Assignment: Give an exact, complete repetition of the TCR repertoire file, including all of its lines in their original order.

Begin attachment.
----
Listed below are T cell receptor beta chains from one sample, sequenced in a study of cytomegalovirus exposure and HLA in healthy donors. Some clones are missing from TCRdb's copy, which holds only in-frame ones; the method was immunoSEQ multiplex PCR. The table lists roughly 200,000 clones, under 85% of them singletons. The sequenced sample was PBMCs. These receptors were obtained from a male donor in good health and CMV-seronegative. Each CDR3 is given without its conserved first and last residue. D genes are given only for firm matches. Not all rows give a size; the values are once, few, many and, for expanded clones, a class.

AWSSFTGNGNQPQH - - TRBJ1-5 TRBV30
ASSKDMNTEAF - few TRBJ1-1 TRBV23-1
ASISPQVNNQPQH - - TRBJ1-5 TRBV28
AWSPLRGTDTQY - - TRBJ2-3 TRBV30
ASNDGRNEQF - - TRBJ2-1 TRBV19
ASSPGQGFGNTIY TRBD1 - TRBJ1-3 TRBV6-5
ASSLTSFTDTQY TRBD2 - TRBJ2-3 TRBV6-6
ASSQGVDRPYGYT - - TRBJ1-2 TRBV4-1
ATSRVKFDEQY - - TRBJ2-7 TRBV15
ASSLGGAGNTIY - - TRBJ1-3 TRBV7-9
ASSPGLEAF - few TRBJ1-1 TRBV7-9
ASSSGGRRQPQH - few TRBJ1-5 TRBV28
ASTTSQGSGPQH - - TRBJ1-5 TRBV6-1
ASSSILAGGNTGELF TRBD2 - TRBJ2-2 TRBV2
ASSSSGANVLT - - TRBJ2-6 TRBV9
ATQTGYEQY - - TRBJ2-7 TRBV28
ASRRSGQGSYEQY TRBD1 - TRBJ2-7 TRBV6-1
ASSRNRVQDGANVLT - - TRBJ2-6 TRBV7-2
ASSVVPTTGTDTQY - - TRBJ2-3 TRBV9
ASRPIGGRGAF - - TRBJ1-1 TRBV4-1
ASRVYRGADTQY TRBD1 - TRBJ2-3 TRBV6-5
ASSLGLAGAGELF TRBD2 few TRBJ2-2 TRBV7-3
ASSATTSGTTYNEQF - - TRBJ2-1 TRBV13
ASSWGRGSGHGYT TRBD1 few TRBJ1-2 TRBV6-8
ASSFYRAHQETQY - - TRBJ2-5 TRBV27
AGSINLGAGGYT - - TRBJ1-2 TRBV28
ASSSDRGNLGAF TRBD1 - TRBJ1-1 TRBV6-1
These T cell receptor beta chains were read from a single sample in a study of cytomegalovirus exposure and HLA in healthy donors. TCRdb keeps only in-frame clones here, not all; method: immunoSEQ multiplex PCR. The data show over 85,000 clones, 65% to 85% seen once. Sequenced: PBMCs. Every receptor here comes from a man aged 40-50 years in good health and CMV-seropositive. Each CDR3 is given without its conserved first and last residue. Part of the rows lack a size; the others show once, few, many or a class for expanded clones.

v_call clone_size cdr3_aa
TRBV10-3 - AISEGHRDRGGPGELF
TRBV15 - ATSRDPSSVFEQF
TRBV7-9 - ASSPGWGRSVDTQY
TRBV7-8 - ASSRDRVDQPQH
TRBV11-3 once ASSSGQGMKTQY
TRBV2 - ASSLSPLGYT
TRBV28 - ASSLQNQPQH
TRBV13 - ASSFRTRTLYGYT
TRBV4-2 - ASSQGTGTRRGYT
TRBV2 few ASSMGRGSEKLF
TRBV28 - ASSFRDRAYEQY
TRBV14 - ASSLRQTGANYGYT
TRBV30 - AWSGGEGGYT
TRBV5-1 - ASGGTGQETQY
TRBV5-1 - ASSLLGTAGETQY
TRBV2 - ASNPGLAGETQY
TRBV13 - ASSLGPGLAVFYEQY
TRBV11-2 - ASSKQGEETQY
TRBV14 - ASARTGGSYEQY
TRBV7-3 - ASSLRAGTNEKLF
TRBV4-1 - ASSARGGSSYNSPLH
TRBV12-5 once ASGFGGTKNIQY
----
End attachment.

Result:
Listed below are T cell receptor beta chains from one sample, sequenced in a study of cytomegalovirus exposure and HLA in healthy donors. Some clones are missing from TCRdb's copy, which holds only in-frame ones; the method was immunoSEQ multiplex PCR. The table lists roughly 200,000 clones, under 85% of them singletons. The sequenced sample was PBMCs. These receptors were obtained from a male donor in good health and CMV-seronegative. Each CDR3 is given without its conserved first and last residue. D genes are given only for firm matches. Not all rows give a size; the values are once, few, many and, for expanded clones, a class.

AWSSFTGNGNQPQH - - TRBJ1-5 TRBV30
ASSKDMNTEAF - few TRBJ1-1 TRBV23-1
ASISPQVNNQPQH - - TRBJ1-5 TRBV28
AWSPLRGTDTQY - - TRBJ2-3 TRBV30
ASNDGRNEQF - - TRBJ2-1 TRBV19
ASSPGQGFGNTIY TRBD1 - TRBJ1-3 TRBV6-5
ASSLTSFTDTQY TRBD2 - TRBJ2-3 TRBV6-6
ASSQGVDRPYGYT - - TRBJ1-2 TRBV4-1
ATSRVKFDEQY - - TRBJ2-7 TRBV15
ASSLGGAGNTIY - - TRBJ1-3 TRBV7-9
ASSPGLEAF - few TRBJ1-1 TRBV7-9
ASSSGGRRQPQH - few TRBJ1-5 TRBV28
ASTTSQGSGPQH - - TRBJ1-5 TRBV6-1
ASSSILAGGNTGELF TRBD2 - TRBJ2-2 TRBV2
ASSSSGANVLT - - TRBJ2-6 TRBV9
ATQTGYEQY - - TRBJ2-7 TRBV28
ASRRSGQGSYEQY TRBD1 - TRBJ2-7 TRBV6-1
ASSRNRVQDGANVLT - - TRBJ2-6 TRBV7-2
ASSVVPTTGTDTQY - - TRBJ2-3 TRBV9
ASRPIGGRGAF - - TRBJ1-1 TRBV4-1
ASRVYRGADTQY TRBD1 - TRBJ2-3 TRBV6-5
ASSLGLAGAGELF TRBD2 few TRBJ2-2 TRBV7-3
ASSATTSGTTYNEQF - - TRBJ2-1 TRBV13
ASSWGRGSGHGYT TRBD1 few TRBJ1-2 TRBV6-8
ASSFYRAHQETQY - - TRBJ2-5 TRBV27
AGSINLGAGGYT - - TRBJ1-2 TRBV28
ASSSDRGNLGAF TRBD1 - TRBJ1-1 TRBV6-1
These T cell receptor beta chains were read from a single sample in a study of cytomegalovirus exposure and HLA in healthy donors. TCRdb keeps only in-frame clones here, not all; method: immunoSEQ multiplex PCR. The data show over 85,000 clones, 65% to 85% seen once. Sequenced: PBMCs. Every receptor here comes from a man aged 40-50 years in good health and CMV-seropositive. Each CDR3 is given without its conserved first and last residue. Part of the rows lack a size; the others show once, few, many or a class for expanded clones.

v_call clone_size cdr3_aa
TRBV10-3 - AISEGHRDRGGPGELF
TRBV15 - ATSRDPSSVFEQF
TRBV7-9 - ASSPGWGRSVDTQY
TRBV7-8 - ASSRDRVDQPQH
TRBV11-3 once ASSSGQGMKTQY
TRBV2 - ASSLSPLGYT
TRBV28 - ASSLQNQPQH
TRBV13 - ASSFRTRTLYGYT
TRBV4-2 - ASSQGTGTRRGYT
TRBV2 few ASSMGRGSEKLF
TRBV28 - ASSFRDRAYEQY
TRBV14 - ASSLRQTGANYGYT
TRBV30 - AWSGGEGGYT
TRBV5-1 - ASGGTGQETQY
TRBV5-1 - ASSLLGTAGETQY
TRBV2 - ASNPGLAGETQY
TRBV13 - ASSLGPGLAVFYEQY
TRBV11-2 - ASSKQGEETQY
TRBV14 - ASARTGGSYEQY
TRBV7-3 - ASSLRAGTNEKLF
TRBV4-1 - ASSARGGSSYNSPLH
TRBV12-5 once ASGFGGTKNIQY